Dunnes rebuked for providing 'weak' excuses in revocation action


In HBI Branded Apparel Enterprises LLC v Dunnes Stores Ireland Company (November 3 2014), the hearing officer, acting for the controller, has revoked the registration of the trademark BARELY THERE.

On October 17 2012 HBI Branded Apparel Enterprises LLC made an application under Section 51 of the Trademarks Act 1996 for the revocation of the word mark BARELY THERE (Irish trademark No 211018) in the name of Dunnes Stores Ireland Company.

The applicant claimed that, up to three months before the application for revocation was made, the mark had not been put to genuine use in the state in relation to any of the goods for which it was registered for a continuous period of five years and there were no proper reasons for non-use.

Dunnes conceded that no use of the mark had been made in relation to footwear or headgear, but claimed that the mark had been used in relation to underwear. The only evidence it offered in support of this contention was a statutory declaration sworn by Mr Thomas Sheridan, the company secretary for Dunnes. Mr Sheridan claimed that, although Dunnes had used the mark since 1998 in relation to underwear, materials proving such use had been destroyed when the company’s head office had moved premises some years ago. He stated that such documentation would not normally be kept within the retail trade where changeover of products occurs on a regular basis.

Mr Sheridan provided aggregate turnover figures which he confirmed provided a representation of the value of sales of products under the mark between 2004 and 2008, but claimed that actual turnover figures constituted “confidential business information” the disclosure of which could harm the company.

It was also initially claimed by Mr Sheridan that the applicant was prohibited from seeking to revoke the mark by virtue of a letter of understanding (which had apparently been binding on assignees) executed between Dunnes and an entity called Sara Lee Corporation. This company had been the proprietor of a CTM registration for BARELY THERE before assigning it to the applicant. However, no copy of this letter of understanding could be produced and this argument was later abandoned by Dunnes at the hearing of the application.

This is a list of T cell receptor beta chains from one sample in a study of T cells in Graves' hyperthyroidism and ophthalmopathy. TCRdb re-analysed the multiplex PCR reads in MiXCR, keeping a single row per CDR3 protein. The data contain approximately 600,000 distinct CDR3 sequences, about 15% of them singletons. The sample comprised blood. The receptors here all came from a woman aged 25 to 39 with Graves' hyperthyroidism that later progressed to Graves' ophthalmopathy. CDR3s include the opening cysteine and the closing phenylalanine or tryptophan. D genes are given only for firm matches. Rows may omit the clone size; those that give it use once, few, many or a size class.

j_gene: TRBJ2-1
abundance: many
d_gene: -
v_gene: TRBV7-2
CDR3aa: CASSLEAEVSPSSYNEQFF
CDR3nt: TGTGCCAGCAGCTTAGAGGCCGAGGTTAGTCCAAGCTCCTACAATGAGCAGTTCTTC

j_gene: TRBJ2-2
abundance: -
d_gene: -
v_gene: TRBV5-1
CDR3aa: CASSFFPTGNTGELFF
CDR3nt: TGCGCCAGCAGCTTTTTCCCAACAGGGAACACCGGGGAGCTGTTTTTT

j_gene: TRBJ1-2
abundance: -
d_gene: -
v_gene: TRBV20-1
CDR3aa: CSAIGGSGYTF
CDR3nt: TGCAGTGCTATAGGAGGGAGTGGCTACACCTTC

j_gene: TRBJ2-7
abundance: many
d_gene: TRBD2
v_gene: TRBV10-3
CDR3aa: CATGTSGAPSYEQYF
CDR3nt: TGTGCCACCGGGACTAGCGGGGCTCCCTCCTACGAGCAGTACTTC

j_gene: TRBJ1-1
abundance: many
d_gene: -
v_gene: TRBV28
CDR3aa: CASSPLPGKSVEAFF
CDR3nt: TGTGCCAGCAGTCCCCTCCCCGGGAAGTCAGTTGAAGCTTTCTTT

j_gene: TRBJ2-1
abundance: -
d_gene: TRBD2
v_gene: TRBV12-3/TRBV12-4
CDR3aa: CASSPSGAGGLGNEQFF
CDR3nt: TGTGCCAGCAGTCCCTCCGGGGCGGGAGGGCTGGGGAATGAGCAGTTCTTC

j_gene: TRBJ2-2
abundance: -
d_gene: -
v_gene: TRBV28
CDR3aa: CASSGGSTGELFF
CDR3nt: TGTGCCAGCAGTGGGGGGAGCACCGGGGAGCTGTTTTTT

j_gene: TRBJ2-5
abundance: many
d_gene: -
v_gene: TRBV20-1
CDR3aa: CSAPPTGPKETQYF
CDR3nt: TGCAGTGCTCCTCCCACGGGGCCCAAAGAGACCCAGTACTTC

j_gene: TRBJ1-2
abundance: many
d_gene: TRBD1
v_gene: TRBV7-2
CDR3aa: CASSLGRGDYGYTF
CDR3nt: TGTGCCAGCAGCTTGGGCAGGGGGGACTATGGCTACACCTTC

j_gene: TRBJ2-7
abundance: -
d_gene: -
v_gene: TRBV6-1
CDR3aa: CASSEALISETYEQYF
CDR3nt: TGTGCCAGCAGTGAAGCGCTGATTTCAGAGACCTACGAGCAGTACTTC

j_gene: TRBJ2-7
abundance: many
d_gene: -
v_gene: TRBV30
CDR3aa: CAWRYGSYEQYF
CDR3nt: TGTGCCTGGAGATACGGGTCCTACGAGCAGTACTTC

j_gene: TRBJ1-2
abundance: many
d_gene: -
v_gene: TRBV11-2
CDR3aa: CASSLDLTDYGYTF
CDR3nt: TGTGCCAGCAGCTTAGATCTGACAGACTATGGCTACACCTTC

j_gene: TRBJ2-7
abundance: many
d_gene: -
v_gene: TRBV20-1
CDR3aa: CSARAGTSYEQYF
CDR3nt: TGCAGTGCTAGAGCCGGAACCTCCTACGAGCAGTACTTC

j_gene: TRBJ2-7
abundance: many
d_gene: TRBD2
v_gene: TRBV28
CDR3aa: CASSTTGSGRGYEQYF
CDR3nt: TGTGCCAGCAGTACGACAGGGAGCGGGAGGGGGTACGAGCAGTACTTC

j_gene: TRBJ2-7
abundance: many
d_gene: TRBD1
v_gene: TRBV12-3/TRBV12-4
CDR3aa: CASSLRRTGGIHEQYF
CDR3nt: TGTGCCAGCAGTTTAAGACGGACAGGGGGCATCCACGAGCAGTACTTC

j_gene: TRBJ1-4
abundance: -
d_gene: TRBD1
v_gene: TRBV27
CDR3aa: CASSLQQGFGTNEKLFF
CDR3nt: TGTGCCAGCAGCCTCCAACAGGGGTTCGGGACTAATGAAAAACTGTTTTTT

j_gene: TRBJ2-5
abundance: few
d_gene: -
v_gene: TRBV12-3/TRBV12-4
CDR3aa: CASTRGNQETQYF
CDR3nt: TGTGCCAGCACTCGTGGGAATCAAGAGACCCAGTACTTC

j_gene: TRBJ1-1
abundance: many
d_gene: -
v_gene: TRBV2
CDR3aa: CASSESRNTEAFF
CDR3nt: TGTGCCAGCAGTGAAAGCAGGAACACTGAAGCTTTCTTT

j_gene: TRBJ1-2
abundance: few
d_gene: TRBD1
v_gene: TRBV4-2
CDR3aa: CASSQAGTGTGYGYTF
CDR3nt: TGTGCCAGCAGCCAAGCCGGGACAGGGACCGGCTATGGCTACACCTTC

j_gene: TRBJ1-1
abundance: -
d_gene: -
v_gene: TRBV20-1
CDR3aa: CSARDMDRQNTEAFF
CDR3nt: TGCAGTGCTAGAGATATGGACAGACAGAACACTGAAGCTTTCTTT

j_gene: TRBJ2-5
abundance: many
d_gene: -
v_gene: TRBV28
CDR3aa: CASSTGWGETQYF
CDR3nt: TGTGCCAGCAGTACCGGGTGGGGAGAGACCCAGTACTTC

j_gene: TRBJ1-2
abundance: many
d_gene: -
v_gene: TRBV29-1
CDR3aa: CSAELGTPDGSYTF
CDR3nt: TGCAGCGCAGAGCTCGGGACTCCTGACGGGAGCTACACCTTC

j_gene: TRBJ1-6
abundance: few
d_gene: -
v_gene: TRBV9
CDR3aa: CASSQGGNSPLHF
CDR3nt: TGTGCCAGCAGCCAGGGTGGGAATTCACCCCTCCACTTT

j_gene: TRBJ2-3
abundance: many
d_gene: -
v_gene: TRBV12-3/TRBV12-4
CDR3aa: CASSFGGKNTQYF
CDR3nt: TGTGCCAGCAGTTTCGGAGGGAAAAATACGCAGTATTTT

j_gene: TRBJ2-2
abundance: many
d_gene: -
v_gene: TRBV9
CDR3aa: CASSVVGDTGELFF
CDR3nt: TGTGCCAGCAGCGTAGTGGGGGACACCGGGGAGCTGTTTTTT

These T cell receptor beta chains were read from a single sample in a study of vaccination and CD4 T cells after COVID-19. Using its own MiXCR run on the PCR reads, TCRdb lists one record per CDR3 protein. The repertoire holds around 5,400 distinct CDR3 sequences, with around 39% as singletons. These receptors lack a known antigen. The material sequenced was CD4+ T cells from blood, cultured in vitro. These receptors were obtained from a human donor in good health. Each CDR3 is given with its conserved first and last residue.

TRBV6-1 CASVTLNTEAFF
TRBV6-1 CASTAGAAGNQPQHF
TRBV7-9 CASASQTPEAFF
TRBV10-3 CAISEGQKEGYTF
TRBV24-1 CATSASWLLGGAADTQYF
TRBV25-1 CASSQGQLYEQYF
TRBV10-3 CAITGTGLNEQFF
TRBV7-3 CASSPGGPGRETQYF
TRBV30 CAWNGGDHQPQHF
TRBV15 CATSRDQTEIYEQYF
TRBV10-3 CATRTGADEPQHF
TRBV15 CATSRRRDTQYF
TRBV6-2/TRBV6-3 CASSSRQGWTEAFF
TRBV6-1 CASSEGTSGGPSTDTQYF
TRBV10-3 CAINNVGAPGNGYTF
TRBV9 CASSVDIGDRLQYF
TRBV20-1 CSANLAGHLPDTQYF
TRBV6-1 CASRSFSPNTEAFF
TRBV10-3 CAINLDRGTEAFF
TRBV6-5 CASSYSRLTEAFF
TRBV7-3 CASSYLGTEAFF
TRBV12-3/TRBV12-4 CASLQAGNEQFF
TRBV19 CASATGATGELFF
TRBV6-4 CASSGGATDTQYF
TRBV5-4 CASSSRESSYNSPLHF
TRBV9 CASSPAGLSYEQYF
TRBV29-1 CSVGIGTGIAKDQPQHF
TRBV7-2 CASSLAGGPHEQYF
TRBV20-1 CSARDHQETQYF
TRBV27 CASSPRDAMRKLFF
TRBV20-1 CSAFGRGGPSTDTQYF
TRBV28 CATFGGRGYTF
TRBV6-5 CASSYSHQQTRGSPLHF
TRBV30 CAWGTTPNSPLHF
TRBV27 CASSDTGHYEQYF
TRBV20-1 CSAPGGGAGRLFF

The hearing officer noted that not a single invoice, order, delivery note, label, tag, packaging, advertisement, poster, photograph, in-store display, item of clothing or any other material bearing the mark at issue was submitted. He stated that this was “an extraordinary lack of evidence” which was all the more striking given the level of sales claimed by Dunnes (approximately 75,000 items during the period in question).

The hearing officer noted that, as the applicant had pointed out, Dunnes would have been required by the Revenue Commissioners to retain copies of invoices and other materials to ensure compliance with proper accounting and financial procedures, and that it was highly unlikely that a company the size of Dunnes would not have electronic copies of the documentation.

He also noted that stating that turnover figures were “classified business information” was “too weak an excuse” as full documentation of all sales would not have been required to prove use.

He held that “the onus is on the proprietor [Dunnes] to prove use during the relevant period and it has clearly failed to do so". He stated that he could not “engage in supposition and make findings based on unsupported statements in the statutory declaration of Thomas Sheridan”.

The registration was therefore declared revoked from October 17 2012.

Ciaran O’Neill, DFMG Solicitors, Dublin    

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